|The Ant Problem|
|The Quartic Problem|
|The Rastrigin Problem|
|The Parity Problem|
In the Ant experiments, negative correlation is seen between phenotypes and fitness and also between entropy and fitness. Good (low) fitness is seen with high phenotype diversity and entropy. There is a positive correlation of edit distance with fitness and also between pseudo-isomorphs and fitness. Only very weak correlation is seen between genotypes and fitness in Ant experiments, which is the trend for all the experiments. In this case, a positive correlation between fitness and edit distance and between fitness and pseudo-isomorphs suggests that low (good) fitness is seen with low diversity. From Figures 4.9 and 4.10, edit distance generally decreases during the run. While runs tend to structurally converge for the Ant experiments, and with respect to the edit distance One measure in the Parity experiments, those which converge more often have better fitness. This may be the result of good fitness being found early in the run, or it may be the result of convergence leading to better fitness.
The table of correlation coefficients in Table 4.2 also gives the Rastrigin experiment results. This table shows the lack of strong correlations between diversity and fitness (the same effect is partially seen in the Quartic experiments as well). It may be the case that a correlation did exist between fitness and diversity, the relationship is not linear or the final populations have lost any correlation due to the repeated application of selection and recombination without change in fitness.
The importance of phenotype diversity is now seen with the Parity experiments in Table 4.2, where a strong negative correlation exists between fitness and phenotype diversity. Figure 4.7 shows that phenotype diversity tends to increase in the Parity experiments. With only 32 possible fitness values in the problem, the population begins with random guesses near a fitness of 16. As populations undergo selection and recombination, the number of unique fitness values increases from 3-4 to 6-13. Without some increase in phenotype diversity, genetic programming cannot distinguish between good individuals and bad ones.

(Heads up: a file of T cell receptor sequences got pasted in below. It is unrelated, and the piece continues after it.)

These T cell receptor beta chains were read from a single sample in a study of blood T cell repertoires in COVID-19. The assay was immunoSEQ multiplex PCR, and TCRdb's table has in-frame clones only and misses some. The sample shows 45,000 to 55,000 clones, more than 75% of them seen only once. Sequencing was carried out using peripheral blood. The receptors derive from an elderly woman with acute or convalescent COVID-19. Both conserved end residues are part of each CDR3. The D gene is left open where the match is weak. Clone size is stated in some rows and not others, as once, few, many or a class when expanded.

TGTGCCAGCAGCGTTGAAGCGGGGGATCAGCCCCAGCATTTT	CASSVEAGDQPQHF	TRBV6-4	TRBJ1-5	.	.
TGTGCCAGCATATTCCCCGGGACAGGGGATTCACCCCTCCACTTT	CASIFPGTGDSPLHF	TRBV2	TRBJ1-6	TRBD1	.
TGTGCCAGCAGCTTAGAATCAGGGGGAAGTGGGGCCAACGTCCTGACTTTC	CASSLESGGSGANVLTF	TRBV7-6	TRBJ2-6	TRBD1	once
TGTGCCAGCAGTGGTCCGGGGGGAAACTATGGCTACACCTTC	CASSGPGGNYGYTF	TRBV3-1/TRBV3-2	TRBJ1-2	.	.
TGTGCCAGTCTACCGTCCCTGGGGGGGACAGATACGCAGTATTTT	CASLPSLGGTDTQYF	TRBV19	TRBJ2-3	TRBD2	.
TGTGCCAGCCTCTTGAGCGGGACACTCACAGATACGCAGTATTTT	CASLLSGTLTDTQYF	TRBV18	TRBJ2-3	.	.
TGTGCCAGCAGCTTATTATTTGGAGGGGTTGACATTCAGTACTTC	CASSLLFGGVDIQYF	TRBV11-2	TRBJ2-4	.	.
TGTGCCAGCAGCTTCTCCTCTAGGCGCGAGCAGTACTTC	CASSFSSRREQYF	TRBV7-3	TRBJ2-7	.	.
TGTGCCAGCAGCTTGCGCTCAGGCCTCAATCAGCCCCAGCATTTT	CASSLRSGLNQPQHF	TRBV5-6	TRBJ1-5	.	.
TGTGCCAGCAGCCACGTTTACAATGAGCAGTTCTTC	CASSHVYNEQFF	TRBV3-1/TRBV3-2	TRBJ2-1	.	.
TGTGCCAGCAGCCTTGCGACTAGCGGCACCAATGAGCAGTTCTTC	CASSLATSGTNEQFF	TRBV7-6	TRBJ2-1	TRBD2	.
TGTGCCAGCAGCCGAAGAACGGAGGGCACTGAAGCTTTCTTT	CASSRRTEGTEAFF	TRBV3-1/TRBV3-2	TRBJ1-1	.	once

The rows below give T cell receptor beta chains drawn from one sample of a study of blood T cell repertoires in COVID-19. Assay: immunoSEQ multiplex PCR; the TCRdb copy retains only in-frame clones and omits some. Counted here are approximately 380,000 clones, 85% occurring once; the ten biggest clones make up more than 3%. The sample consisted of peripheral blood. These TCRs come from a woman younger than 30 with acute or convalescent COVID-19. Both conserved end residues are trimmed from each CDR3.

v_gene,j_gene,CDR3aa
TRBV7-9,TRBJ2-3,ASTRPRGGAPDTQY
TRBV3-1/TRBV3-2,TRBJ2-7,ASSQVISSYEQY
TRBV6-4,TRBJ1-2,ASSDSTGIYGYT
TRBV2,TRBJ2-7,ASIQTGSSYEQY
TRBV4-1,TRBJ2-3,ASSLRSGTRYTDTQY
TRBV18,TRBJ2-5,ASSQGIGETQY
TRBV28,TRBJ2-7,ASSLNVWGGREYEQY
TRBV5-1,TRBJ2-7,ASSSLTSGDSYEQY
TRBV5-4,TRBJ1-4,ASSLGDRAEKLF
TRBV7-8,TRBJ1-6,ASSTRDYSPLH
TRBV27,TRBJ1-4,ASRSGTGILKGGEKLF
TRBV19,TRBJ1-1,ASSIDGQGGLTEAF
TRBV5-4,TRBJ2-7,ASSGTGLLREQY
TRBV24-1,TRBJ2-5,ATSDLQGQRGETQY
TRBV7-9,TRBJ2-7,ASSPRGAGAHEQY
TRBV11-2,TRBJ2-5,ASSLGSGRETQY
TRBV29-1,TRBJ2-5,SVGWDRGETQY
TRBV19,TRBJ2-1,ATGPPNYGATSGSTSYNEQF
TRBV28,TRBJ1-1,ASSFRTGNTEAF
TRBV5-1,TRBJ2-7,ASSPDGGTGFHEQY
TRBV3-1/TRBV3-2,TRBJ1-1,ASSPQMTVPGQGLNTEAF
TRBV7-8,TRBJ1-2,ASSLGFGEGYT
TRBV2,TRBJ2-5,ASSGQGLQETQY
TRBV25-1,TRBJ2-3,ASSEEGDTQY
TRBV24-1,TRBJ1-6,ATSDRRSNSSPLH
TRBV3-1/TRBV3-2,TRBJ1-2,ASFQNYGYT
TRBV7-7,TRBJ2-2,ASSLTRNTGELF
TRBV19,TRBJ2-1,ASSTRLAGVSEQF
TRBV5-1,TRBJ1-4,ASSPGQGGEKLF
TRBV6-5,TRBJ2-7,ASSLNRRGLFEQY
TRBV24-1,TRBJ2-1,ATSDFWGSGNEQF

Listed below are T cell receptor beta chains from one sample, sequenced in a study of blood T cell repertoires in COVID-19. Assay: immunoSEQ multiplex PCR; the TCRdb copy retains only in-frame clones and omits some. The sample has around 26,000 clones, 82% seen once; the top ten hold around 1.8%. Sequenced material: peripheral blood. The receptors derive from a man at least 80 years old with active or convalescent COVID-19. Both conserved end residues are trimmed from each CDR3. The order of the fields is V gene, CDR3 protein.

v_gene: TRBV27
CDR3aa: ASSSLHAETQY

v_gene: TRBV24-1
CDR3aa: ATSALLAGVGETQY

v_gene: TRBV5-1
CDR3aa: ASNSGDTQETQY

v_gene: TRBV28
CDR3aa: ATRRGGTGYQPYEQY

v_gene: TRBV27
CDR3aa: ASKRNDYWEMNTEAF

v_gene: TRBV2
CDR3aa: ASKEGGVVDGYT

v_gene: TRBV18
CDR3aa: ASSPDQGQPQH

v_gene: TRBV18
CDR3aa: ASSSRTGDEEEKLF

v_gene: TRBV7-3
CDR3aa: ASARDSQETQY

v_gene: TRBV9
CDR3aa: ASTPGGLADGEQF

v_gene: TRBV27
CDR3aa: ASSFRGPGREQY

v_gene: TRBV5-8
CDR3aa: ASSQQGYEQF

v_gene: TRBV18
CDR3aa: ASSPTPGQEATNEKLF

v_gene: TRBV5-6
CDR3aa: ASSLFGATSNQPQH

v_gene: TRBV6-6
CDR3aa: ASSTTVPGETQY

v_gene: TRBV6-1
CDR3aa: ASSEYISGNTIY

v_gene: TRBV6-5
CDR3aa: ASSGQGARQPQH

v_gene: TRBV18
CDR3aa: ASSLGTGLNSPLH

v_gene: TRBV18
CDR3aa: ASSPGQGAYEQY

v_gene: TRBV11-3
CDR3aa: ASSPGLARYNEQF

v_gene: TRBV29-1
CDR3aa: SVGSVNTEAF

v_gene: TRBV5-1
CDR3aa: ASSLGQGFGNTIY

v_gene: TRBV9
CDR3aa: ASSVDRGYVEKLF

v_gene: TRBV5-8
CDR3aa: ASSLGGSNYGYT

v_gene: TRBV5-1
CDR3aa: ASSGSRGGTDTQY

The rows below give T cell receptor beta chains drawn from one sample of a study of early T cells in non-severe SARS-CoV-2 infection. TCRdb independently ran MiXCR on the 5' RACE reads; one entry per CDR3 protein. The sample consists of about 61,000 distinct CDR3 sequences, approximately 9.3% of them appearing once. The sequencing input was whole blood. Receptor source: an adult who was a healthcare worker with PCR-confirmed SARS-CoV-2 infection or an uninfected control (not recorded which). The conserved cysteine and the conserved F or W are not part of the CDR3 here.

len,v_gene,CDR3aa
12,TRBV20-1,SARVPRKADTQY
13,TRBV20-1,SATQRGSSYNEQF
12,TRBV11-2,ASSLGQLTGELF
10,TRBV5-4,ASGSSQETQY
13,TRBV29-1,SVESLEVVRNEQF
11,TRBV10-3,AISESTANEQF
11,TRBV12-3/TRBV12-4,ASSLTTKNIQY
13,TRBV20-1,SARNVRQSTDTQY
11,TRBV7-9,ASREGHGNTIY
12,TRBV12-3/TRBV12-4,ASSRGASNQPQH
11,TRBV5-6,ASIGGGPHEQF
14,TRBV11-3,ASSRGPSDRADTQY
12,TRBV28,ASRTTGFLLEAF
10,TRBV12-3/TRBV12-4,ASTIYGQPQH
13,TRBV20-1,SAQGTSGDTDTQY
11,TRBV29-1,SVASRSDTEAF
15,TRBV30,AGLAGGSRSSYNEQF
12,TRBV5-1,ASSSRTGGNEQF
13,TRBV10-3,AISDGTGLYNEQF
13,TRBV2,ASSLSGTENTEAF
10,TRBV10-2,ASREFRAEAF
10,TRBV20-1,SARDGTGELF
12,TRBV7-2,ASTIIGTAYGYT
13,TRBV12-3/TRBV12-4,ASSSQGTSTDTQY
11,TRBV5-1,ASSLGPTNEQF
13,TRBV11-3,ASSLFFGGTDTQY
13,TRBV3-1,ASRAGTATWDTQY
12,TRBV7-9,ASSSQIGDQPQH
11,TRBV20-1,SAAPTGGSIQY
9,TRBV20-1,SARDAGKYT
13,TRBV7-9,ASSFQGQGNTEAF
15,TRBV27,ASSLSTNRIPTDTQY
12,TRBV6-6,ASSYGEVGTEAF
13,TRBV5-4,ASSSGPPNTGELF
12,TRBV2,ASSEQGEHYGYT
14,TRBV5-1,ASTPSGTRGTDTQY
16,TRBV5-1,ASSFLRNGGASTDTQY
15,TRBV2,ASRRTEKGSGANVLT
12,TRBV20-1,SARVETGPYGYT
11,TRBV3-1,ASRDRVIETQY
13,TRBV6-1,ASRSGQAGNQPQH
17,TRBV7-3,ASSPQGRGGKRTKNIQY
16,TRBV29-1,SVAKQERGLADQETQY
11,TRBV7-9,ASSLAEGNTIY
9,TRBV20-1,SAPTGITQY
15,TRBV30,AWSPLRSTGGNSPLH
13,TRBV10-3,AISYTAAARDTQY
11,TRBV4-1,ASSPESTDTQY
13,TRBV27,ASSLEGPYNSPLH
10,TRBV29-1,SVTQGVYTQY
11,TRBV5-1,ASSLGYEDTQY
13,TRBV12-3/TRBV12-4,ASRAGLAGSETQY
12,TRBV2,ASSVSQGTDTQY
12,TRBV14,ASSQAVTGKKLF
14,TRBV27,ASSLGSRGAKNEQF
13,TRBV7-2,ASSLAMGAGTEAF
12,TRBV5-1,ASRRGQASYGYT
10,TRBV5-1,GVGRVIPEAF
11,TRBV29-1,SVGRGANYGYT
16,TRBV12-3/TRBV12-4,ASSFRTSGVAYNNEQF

As tournament selection uses the fitness values of an individual to decide tournaments, fewer unique phenotypes in the population (and the lower the entropy) will make selection more random. That is, selection will be faced with many individuals that have the same fitness. Therefore, if high phenotype diversity and entropy are maintained, selection pressure remains at the pre-set level. The lowering of phenotype diversity and entropy might actually benefit some problems where less selection pressure is suitable, but negatively affect others where higher selection pressure is better.
Table 4.2 also gives the correlation between measures of diversity. In the Ant experiments, note that more phenotype diversity negatively correlates with the structural measures (genotypes, pseudo-isomorphs, and the edit distances). An increase (or decrease) of unique fitness values in the population corresponds with a decrease (or increase) in the structural diversity. This seems counter-intuitive as more unique genotypes should correspond to more unique fitness cases. This behaviour is expected with the edit distance measures as these measures generally decrease during evolution while phenotype diversity increases. In this problem, the discovery of different fitness values appears to be aided by less structural diversity. That is, if the population is structurally similar, it is easier to find more unique fitness values. Possible hypothesese for this behaviour include: a better environment for crossover, less deception in the search space or a more focused local search phase.